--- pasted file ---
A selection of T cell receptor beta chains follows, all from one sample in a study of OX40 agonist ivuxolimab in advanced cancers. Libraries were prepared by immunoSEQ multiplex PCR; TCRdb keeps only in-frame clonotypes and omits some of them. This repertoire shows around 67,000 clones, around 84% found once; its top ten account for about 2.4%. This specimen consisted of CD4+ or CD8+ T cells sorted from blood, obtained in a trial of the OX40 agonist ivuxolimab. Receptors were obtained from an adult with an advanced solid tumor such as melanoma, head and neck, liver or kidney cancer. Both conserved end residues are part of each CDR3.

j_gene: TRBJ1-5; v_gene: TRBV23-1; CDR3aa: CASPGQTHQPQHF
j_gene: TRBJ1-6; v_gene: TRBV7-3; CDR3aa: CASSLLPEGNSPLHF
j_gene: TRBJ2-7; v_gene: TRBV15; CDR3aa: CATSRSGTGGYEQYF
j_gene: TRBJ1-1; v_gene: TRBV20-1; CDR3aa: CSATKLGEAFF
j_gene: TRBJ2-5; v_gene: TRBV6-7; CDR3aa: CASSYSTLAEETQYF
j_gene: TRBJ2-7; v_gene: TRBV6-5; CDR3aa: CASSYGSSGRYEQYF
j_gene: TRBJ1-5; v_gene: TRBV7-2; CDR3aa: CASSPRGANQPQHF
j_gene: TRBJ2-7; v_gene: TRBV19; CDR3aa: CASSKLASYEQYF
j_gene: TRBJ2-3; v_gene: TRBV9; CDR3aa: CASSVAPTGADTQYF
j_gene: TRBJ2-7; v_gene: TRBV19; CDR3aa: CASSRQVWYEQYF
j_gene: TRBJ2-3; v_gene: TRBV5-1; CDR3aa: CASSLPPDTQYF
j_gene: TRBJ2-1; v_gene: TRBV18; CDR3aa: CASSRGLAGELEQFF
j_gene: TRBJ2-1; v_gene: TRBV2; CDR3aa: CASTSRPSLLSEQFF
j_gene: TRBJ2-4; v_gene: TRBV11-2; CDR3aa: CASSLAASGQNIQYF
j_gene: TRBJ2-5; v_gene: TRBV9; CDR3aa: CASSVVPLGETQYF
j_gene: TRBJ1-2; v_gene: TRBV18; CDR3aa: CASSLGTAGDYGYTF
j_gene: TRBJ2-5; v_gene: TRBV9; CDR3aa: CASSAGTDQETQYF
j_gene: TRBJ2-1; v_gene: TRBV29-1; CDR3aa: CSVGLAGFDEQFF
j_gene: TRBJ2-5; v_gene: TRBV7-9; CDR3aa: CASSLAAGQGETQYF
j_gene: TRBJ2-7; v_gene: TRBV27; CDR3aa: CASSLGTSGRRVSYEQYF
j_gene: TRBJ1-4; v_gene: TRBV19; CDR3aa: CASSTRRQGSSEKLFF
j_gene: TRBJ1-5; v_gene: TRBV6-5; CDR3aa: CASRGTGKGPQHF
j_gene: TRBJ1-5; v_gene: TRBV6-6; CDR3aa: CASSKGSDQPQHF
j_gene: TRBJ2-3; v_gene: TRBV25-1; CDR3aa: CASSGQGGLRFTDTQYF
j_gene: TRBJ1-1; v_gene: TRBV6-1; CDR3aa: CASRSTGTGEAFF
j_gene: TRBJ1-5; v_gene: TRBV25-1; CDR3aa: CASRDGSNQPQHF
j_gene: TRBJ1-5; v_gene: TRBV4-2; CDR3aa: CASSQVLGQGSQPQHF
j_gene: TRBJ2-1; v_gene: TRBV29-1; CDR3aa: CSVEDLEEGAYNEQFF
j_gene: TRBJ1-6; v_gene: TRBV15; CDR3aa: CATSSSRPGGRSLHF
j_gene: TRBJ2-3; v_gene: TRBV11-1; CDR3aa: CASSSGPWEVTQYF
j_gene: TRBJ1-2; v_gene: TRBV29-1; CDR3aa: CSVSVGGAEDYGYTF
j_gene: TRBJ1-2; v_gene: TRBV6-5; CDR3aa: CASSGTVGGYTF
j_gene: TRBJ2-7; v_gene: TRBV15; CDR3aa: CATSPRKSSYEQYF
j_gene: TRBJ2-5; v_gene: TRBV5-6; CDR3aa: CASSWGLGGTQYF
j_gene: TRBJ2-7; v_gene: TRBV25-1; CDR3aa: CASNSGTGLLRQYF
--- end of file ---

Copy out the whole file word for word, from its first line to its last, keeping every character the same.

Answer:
A selection of T cell receptor beta chains follows, all from one sample in a study of OX40 agonist ivuxolimab in advanced cancers. Libraries were prepared by immunoSEQ multiplex PCR; TCRdb keeps only in-frame clonotypes and omits some of them. This repertoire shows around 67,000 clones, around 84% found once; its top ten account for about 2.4%. This specimen consisted of CD4+ or CD8+ T cells sorted from blood, obtained in a trial of the OX40 agonist ivuxolimab. Receptors were obtained from an adult with an advanced solid tumor such as melanoma, head and neck, liver or kidney cancer. Both conserved end residues are part of each CDR3.

j_gene: TRBJ1-5; v_gene: TRBV23-1; CDR3aa: CASPGQTHQPQHF
j_gene: TRBJ1-6; v_gene: TRBV7-3; CDR3aa: CASSLLPEGNSPLHF
j_gene: TRBJ2-7; v_gene: TRBV15; CDR3aa: CATSRSGTGGYEQYF
j_gene: TRBJ1-1; v_gene: TRBV20-1; CDR3aa: CSATKLGEAFF
j_gene: TRBJ2-5; v_gene: TRBV6-7; CDR3aa: CASSYSTLAEETQYF
j_gene: TRBJ2-7; v_gene: TRBV6-5; CDR3aa: CASSYGSSGRYEQYF
j_gene: TRBJ1-5; v_gene: TRBV7-2; CDR3aa: CASSPRGANQPQHF
j_gene: TRBJ2-7; v_gene: TRBV19; CDR3aa: CASSKLASYEQYF
j_gene: TRBJ2-3; v_gene: TRBV9; CDR3aa: CASSVAPTGADTQYF
j_gene: TRBJ2-7; v_gene: TRBV19; CDR3aa: CASSRQVWYEQYF
j_gene: TRBJ2-3; v_gene: TRBV5-1; CDR3aa: CASSLPPDTQYF
j_gene: TRBJ2-1; v_gene: TRBV18; CDR3aa: CASSRGLAGELEQFF
j_gene: TRBJ2-1; v_gene: TRBV2; CDR3aa: CASTSRPSLLSEQFF
j_gene: TRBJ2-4; v_gene: TRBV11-2; CDR3aa: CASSLAASGQNIQYF
j_gene: TRBJ2-5; v_gene: TRBV9; CDR3aa: CASSVVPLGETQYF
j_gene: TRBJ1-2; v_gene: TRBV18; CDR3aa: CASSLGTAGDYGYTF
j_gene: TRBJ2-5; v_gene: TRBV9; CDR3aa: CASSAGTDQETQYF
j_gene: TRBJ2-1; v_gene: TRBV29-1; CDR3aa: CSVGLAGFDEQFF
j_gene: TRBJ2-5; v_gene: TRBV7-9; CDR3aa: CASSLAAGQGETQYF
j_gene: TRBJ2-7; v_gene: TRBV27; CDR3aa: CASSLGTSGRRVSYEQYF
j_gene: TRBJ1-4; v_gene: TRBV19; CDR3aa: CASSTRRQGSSEKLFF
j_gene: TRBJ1-5; v_gene: TRBV6-5; CDR3aa: CASRGTGKGPQHF
j_gene: TRBJ1-5; v_gene: TRBV6-6; CDR3aa: CASSKGSDQPQHF
j_gene: TRBJ2-3; v_gene: TRBV25-1; CDR3aa: CASSGQGGLRFTDTQYF
j_gene: TRBJ1-1; v_gene: TRBV6-1; CDR3aa: CASRSTGTGEAFF
j_gene: TRBJ1-5; v_gene: TRBV25-1; CDR3aa: CASRDGSNQPQHF
j_gene: TRBJ1-5; v_gene: TRBV4-2; CDR3aa: CASSQVLGQGSQPQHF
j_gene: TRBJ2-1; v_gene: TRBV29-1; CDR3aa: CSVEDLEEGAYNEQFF
j_gene: TRBJ1-6; v_gene: TRBV15; CDR3aa: CATSSSRPGGRSLHF
j_gene: TRBJ2-3; v_gene: TRBV11-1; CDR3aa: CASSSGPWEVTQYF
j_gene: TRBJ1-2; v_gene: TRBV29-1; CDR3aa: CSVSVGGAEDYGYTF
j_gene: TRBJ1-2; v_gene: TRBV6-5; CDR3aa: CASSGTVGGYTF
j_gene: TRBJ2-7; v_gene: TRBV15; CDR3aa: CATSPRKSSYEQYF
j_gene: TRBJ2-5; v_gene: TRBV5-6; CDR3aa: CASSWGLGGTQYF
j_gene: TRBJ2-7; v_gene: TRBV25-1; CDR3aa: CASNSGTGLLRQYF